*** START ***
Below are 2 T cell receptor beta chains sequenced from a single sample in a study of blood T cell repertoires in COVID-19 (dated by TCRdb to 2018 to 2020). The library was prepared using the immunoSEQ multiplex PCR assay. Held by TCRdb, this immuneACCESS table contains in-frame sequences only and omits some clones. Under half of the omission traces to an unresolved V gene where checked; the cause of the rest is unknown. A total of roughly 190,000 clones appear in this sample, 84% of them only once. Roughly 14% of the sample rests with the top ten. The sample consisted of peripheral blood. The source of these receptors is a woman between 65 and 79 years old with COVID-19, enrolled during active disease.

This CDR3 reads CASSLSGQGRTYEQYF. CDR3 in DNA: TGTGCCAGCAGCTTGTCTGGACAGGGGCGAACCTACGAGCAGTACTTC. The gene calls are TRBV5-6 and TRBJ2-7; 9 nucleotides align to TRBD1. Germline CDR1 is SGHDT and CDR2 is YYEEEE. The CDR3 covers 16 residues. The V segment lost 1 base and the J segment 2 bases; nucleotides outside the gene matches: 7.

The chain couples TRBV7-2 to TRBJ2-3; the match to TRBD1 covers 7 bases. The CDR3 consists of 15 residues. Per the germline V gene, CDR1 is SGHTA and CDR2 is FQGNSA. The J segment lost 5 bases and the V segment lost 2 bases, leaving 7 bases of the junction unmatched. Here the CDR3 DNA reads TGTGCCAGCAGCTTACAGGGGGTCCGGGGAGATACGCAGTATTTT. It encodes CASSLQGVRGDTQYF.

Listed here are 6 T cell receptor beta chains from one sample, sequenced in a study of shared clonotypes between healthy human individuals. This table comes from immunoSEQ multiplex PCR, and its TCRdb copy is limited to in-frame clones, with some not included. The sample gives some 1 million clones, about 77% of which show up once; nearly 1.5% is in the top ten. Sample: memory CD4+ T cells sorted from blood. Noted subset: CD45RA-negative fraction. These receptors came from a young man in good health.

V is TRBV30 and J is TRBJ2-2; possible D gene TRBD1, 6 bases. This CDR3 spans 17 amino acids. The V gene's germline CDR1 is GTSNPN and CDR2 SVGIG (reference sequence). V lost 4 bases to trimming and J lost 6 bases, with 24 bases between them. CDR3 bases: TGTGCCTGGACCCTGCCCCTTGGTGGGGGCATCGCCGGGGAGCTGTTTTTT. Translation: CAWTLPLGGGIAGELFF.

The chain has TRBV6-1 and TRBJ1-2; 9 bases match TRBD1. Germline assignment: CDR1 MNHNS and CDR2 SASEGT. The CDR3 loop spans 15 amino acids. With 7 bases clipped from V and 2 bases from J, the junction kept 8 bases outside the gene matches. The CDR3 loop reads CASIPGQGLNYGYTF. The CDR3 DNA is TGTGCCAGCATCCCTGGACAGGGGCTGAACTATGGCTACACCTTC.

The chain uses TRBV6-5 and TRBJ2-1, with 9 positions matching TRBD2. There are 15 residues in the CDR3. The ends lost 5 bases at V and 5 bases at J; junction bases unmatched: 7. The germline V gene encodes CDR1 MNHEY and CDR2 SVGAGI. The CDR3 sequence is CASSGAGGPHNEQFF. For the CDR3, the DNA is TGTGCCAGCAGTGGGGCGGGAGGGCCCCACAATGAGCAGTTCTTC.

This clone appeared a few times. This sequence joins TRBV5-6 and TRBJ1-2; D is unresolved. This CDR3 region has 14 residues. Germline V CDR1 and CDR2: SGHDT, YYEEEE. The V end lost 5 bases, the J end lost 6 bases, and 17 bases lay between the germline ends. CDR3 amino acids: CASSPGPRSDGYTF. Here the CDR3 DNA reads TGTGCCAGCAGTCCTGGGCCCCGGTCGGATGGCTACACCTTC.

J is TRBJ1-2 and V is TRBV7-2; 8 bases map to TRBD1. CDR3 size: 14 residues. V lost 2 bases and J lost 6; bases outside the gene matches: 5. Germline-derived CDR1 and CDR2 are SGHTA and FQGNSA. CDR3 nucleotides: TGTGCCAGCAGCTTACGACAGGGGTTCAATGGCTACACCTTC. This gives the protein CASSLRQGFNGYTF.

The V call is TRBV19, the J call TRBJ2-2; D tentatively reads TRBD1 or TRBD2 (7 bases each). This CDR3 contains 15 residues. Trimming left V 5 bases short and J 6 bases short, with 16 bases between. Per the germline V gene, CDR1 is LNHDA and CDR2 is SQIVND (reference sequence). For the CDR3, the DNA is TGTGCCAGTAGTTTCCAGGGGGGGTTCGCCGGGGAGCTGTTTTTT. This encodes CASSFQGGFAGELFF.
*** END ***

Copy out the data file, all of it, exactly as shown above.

Below are 2 T cell receptor beta chains sequenced from a single sample in a study of blood T cell repertoires in COVID-19 (dated by TCRdb to 2018 to 2020). The library was prepared using the immunoSEQ multiplex PCR assay. Held by TCRdb, this immuneACCESS table contains in-frame sequences only and omits some clones. Under half of the omission traces to an unresolved V gene where checked; the cause of the rest is unknown. A total of roughly 190,000 clones appear in this sample, 84% of them only once. Roughly 14% of the sample rests with the top ten. The sample consisted of peripheral blood. The source of these receptors is a woman between 65 and 79 years old with COVID-19, enrolled during active disease.

This CDR3 reads CASSLSGQGRTYEQYF. CDR3 in DNA: TGTGCCAGCAGCTTGTCTGGACAGGGGCGAACCTACGAGCAGTACTTC. The gene calls are TRBV5-6 and TRBJ2-7; 9 nucleotides align to TRBD1. Germline CDR1 is SGHDT and CDR2 is YYEEEE. The CDR3 covers 16 residues. The V segment lost 1 base and the J segment 2 bases; nucleotides outside the gene matches: 7.

The chain couples TRBV7-2 to TRBJ2-3; the match to TRBD1 covers 7 bases. The CDR3 consists of 15 residues. Per the germline V gene, CDR1 is SGHTA and CDR2 is FQGNSA. The J segment lost 5 bases and the V segment lost 2 bases, leaving 7 bases of the junction unmatched. Here the CDR3 DNA reads TGTGCCAGCAGCTTACAGGGGGTCCGGGGAGATACGCAGTATTTT. It encodes CASSLQGVRGDTQYF.

Listed here are 6 T cell receptor beta chains from one sample, sequenced in a study of shared clonotypes between healthy human individuals. This table comes from immunoSEQ multiplex PCR, and its TCRdb copy is limited to in-frame clones, with some not included. The sample gives some 1 million clones, about 77% of which show up once; nearly 1.5% is in the top ten. Sample: memory CD4+ T cells sorted from blood. Noted subset: CD45RA-negative fraction. These receptors came from a young man in good health.

V is TRBV30 and J is TRBJ2-2; possible D gene TRBD1, 6 bases. This CDR3 spans 17 amino acids. The V gene's germline CDR1 is GTSNPN and CDR2 SVGIG (reference sequence). V lost 4 bases to trimming and J lost 6 bases, with 24 bases between them. CDR3 bases: TGTGCCTGGACCCTGCCCCTTGGTGGGGGCATCGCCGGGGAGCTGTTTTTT. Translation: CAWTLPLGGGIAGELFF.

The chain has TRBV6-1 and TRBJ1-2; 9 bases match TRBD1. Germline assignment: CDR1 MNHNS and CDR2 SASEGT. The CDR3 loop spans 15 amino acids. With 7 bases clipped from V and 2 bases from J, the junction kept 8 bases outside the gene matches. The CDR3 loop reads CASIPGQGLNYGYTF. The CDR3 DNA is TGTGCCAGCATCCCTGGACAGGGGCTGAACTATGGCTACACCTTC.

The chain uses TRBV6-5 and TRBJ2-1, with 9 positions matching TRBD2. There are 15 residues in the CDR3. The ends lost 5 bases at V and 5 bases at J; junction bases unmatched: 7. The germline V gene encodes CDR1 MNHEY and CDR2 SVGAGI. The CDR3 sequence is CASSGAGGPHNEQFF. For the CDR3, the DNA is TGTGCCAGCAGTGGGGCGGGAGGGCCCCACAATGAGCAGTTCTTC.

This clone appeared a few times. This sequence joins TRBV5-6 and TRBJ1-2; D is unresolved. This CDR3 region has 14 residues. Germline V CDR1 and CDR2: SGHDT, YYEEEE. The V end lost 5 bases, the J end lost 6 bases, and 17 bases lay between the germline ends. CDR3 amino acids: CASSPGPRSDGYTF. Here the CDR3 DNA reads TGTGCCAGCAGTCCTGGGCCCCGGTCGGATGGCTACACCTTC.

J is TRBJ1-2 and V is TRBV7-2; 8 bases map to TRBD1. CDR3 size: 14 residues. V lost 2 bases and J lost 6; bases outside the gene matches: 5. Germline-derived CDR1 and CDR2 are SGHTA and FQGNSA. CDR3 nucleotides: TGTGCCAGCAGCTTACGACAGGGGTTCAATGGCTACACCTTC. This gives the protein CASSLRQGFNGYTF.

The V call is TRBV19, the J call TRBJ2-2; D tentatively reads TRBD1 or TRBD2 (7 bases each). This CDR3 contains 15 residues. Trimming left V 5 bases short and J 6 bases short, with 16 bases between. Per the germline V gene, CDR1 is LNHDA and CDR2 is SQIVND (reference sequence). For the CDR3, the DNA is TGTGCCAGTAGTTTCCAGGGGGGGTTCGCCGGGGAGCTGTTTTTT. This encodes CASSFQGGFAGELFF.